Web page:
There are many Thai noodle dishes, from funky bowls of blood-enriched soup to those that resemble pork ragu, but Dek Sen is the first restaurant where I’ve seen noodles used in a yum, Thailand’s spicy savory version of the more prosaic Western salad. Yum Dek Sen ($11.95) takes Mama instant noodles and mixes them with squid, shrimp, minced pork, and two types of fish balls. Served warm the whole lot is dressed in a chili lime sauce. You might be tempted to order it spicy, but medium is more than adequate. Dek Sen, 86-08 Whitney Ave, Elmhurst, 718-205-5181(more…)
Sometimes an average restaurant banh mi is just what you need.
“I really want to try the Vietnamese sandwich,” Chef Dave, said as we wheeled into the parking lot of Elmhurst’s Pho Bac. He was pretty excited because there were baguettes stacked in the window, an unusual sight for midevening. Not wanting to dampen his enthusiasm, I didn’t trot out my theory that restaurant banh mi are passable at best compared to those from sandwich shops and delis.
As we were looking at the menu, I remembered something I wanted to try, call it a Vietnamese French dip. (I’m sure whatever blog I cribbed the idea from does.) In no sort order Chef Dave and I had each ordered a sandwich—classic pork for him and highfalutin steak for me—and a large bowl of pho tai. The latter is the most minimalist of the 10 or so beef noodle soups offered, containing little more than noodles and rare slices of beef. (more…)
When I first visited the Facebook page of Awang Kitchen, the newest Indonesian spot in the Southeast Asian-inflected Chinatown of Elmhurst, it displayed a vast menu, which has seen been edited down to a more manageable size. While the food was delicious, when I visited on opening weekend, the kitchen was moving at a glacial pace. Thankfully the kinks have been ironed out and Awang is fast becoming my favorite Indonesian spot in the neighborhood.
I’m a big fan of Indonesian fried chicken, so when I spied ayam goreng kalasan, a variety marinated with coconut water, I had to try it. It was some mighty fine bird and came with a sidecar of sambal terasi, a fiery red pepper concoction made with terasi, or fermented shrimp paste. It’s one of several sambals that the Jakartan chef-owner Siliwang “Awang” Nln makes in house. (more…)
Umami bombs in the form of dried fish curl in this tangle of fried noodles.
Long before I heard the word “umami” I was addicted to the savory fifth flavor. I blame pouring Accent directly on my tongue as a young boy. Accent has precisely one ingredient: monosodium glutamate. In terms of umami overload, it was the equivalent of Peter Parker’s radioactive spider bite. I’ve had superpowers ever since, OK not really. I did develop a keen palate for umami though, which brings me to the subject of today’s post: the use of umami bombs—little bursts of flavor in two Southeast Asian noodle dishes I ate recently.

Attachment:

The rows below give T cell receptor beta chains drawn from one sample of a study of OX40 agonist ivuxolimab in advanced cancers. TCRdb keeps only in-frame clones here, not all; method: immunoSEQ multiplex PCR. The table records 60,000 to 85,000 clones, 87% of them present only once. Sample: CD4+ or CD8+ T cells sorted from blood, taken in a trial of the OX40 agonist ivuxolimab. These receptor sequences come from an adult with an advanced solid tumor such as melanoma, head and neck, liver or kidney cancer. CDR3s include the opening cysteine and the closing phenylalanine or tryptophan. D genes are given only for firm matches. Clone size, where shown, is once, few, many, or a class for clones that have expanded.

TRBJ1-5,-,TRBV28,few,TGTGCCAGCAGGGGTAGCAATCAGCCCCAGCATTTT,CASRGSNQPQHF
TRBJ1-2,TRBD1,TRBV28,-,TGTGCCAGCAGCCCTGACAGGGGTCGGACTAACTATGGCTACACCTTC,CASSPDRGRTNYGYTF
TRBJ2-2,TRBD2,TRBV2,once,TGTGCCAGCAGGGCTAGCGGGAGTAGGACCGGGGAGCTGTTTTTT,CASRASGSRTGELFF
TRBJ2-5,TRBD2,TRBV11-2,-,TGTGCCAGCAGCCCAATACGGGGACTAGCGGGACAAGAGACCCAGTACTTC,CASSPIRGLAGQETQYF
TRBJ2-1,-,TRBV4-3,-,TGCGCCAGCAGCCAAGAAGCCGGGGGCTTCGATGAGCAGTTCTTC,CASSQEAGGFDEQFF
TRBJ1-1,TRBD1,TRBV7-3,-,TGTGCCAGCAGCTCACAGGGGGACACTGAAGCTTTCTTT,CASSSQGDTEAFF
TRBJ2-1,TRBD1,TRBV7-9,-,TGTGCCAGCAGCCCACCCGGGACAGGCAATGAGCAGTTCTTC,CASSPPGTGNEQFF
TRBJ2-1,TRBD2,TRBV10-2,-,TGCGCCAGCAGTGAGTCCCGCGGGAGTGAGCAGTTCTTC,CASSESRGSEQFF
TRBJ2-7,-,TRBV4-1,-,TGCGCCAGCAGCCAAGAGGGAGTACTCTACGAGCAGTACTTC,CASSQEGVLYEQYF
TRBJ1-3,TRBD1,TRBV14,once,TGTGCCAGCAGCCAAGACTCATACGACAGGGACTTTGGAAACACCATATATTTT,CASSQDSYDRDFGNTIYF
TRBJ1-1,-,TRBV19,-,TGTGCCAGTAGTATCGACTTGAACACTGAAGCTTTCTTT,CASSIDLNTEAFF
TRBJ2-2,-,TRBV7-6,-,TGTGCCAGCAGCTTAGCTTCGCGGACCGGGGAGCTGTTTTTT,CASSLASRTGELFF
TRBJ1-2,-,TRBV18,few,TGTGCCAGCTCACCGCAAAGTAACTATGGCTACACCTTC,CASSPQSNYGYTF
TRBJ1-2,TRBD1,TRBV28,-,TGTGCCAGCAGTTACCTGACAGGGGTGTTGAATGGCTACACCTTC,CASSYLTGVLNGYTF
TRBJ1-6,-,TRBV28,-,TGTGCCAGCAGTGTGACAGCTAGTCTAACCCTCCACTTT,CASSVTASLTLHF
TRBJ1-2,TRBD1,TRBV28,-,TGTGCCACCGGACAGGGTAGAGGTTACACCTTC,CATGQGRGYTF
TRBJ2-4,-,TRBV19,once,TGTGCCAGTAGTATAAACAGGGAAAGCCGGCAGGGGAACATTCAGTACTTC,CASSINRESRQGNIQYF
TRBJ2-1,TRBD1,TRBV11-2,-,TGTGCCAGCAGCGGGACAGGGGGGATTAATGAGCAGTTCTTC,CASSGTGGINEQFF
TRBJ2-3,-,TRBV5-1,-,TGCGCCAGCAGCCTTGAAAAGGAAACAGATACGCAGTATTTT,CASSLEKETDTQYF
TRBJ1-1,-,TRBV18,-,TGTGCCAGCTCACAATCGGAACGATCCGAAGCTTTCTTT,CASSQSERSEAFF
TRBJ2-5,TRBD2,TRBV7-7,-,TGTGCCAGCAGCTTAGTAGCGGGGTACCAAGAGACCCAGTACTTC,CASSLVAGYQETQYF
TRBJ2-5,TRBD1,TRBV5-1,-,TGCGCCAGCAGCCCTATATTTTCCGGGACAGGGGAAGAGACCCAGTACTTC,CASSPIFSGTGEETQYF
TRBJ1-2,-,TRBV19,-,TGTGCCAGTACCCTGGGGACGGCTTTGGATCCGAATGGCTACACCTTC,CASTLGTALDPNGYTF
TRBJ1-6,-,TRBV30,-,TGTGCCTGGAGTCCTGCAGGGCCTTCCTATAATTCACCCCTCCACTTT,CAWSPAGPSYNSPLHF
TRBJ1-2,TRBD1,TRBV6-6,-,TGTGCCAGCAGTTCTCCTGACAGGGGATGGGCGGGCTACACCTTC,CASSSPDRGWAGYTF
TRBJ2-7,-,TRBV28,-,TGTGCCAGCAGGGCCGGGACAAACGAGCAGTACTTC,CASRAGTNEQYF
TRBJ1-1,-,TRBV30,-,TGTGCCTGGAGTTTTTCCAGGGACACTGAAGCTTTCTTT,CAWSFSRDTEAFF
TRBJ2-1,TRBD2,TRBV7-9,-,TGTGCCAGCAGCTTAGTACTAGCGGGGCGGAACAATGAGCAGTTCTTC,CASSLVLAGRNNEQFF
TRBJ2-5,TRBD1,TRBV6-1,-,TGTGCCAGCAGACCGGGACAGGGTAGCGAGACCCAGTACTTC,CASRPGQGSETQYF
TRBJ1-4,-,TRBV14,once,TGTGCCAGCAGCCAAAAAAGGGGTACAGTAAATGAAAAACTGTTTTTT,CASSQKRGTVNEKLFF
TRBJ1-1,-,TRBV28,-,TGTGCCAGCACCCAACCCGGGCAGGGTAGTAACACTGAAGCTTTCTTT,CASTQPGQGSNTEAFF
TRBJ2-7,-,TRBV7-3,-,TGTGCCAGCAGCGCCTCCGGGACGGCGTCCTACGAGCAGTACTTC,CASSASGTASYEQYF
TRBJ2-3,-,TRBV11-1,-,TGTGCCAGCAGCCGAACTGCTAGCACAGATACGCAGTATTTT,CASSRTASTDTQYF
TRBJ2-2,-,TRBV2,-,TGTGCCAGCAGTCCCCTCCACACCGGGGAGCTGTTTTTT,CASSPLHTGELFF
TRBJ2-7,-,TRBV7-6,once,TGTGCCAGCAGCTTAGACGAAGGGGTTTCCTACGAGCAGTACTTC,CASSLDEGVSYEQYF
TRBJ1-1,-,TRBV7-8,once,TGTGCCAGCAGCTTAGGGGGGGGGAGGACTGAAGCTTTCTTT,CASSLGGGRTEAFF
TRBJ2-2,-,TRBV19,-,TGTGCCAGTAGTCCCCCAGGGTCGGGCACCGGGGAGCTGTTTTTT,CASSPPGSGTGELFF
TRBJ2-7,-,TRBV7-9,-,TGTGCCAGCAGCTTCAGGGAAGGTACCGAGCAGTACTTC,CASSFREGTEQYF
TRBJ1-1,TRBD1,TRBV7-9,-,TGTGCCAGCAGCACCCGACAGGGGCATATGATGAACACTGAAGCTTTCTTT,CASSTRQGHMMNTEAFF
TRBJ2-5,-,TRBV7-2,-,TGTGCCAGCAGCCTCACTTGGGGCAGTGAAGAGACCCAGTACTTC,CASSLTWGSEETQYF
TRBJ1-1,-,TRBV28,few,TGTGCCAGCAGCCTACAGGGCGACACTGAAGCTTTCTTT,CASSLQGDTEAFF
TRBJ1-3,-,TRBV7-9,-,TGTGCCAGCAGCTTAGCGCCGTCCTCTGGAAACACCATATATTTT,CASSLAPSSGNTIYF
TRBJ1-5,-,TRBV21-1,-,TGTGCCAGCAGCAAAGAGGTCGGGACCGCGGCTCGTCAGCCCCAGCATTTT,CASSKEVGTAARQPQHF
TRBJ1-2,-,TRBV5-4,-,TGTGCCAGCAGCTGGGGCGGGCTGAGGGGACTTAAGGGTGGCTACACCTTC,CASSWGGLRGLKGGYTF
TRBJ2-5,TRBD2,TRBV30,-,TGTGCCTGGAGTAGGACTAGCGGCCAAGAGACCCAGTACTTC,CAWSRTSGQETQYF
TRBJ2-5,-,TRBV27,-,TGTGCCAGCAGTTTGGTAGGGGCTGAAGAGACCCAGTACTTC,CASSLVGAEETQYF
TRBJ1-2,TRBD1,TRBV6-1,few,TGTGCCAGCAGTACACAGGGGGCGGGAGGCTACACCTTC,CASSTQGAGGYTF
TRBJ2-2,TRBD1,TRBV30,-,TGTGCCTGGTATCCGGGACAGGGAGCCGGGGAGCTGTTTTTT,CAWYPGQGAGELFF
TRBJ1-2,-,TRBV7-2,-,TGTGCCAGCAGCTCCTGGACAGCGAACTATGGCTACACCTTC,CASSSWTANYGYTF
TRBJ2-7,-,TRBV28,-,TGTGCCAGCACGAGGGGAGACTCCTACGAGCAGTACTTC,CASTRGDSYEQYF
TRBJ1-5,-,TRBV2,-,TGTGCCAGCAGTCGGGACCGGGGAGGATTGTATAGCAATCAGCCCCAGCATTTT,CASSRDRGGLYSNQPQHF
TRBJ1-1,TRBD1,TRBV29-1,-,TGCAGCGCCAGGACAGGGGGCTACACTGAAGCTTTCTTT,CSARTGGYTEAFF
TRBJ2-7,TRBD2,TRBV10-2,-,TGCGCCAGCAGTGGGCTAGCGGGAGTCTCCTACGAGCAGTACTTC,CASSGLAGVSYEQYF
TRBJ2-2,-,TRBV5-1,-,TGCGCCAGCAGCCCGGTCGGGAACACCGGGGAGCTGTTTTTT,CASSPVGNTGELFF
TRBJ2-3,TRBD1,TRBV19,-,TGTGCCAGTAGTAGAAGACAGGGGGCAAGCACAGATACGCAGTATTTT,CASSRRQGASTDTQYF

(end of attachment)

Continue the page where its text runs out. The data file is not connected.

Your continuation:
The first comes from Thailand via Laos and Woodside, Queens. “Spicy noodle with Lao sausage real Thai,” read the menu at Thailand’s Center Point. (For the record, everything at this place that I’ve been reacquainting myself with of late is real Thai.) The tangle of noodles ($11.50) is riddled with generous chunks of chewy sour sausage and fried dry chilies, a nice touch which enables one to adjust the heat in the dish. There was another component: little almost imperceptible nuggets of fishy flavor.
“Is there pickled fish in this?” I asked the waitress, who looked surprised by my question. Thanks to Instagrammer @gustasian, I now know that the little umami bombs were dried fish. (more…)
There are many tasty things at Arcadia Mall on the southern end of Main Street in downtown Flushing. A good majority of them—hearty lamb soup dumplings, delicate seabass dumplings, and crunchy fried spare ribs—can be found at Helen You’s Dumpling Galaxy. If only Cin Cheese Back Ribs were so so tasty. Sadly the bizarre Chinese Korean rib fondue mashup is not so great. Suffice to say the people who I eat with never leave food on the table. A redemption meal was needed and quick. So Daphne suggested we head over to the Fujianese joint next door for some peanut noodles. (more…)
Nothing so much disappoints as an ill-made, breakfast sandwich. (For those of you outside the New York City metro area, a breakfast sandwich is defined as bacon, egg, and cheese on a kaiser roll.) American’s the standard cheese, though I do not mind a good Cheddar. One thing is not debatable though, the bacon should be crispy.
As way to recover from a poorly made spin on a BEC I recently tried a far better interpretation of the NYC classic, the Breakfast Ramen Burger as Keizo Shimamoto’s Ramen Shack. The $7 sandwich is a far cry from the coffee cart classic, but it’s one of the best breakfast sandwiches I’ve had in recent memory. Two ramen noodles bun stand in for the roll. They encase a well fried egg, and crisp bacon topped with white American cheese. The noodly buns have a nice chew to them and held up well to the ingredients. Eating it gave me hope for New York City’s BEC, classic and otherwise.
Ramen Shack, 13-13 40th Avenue, Long Island City, 929-522-0285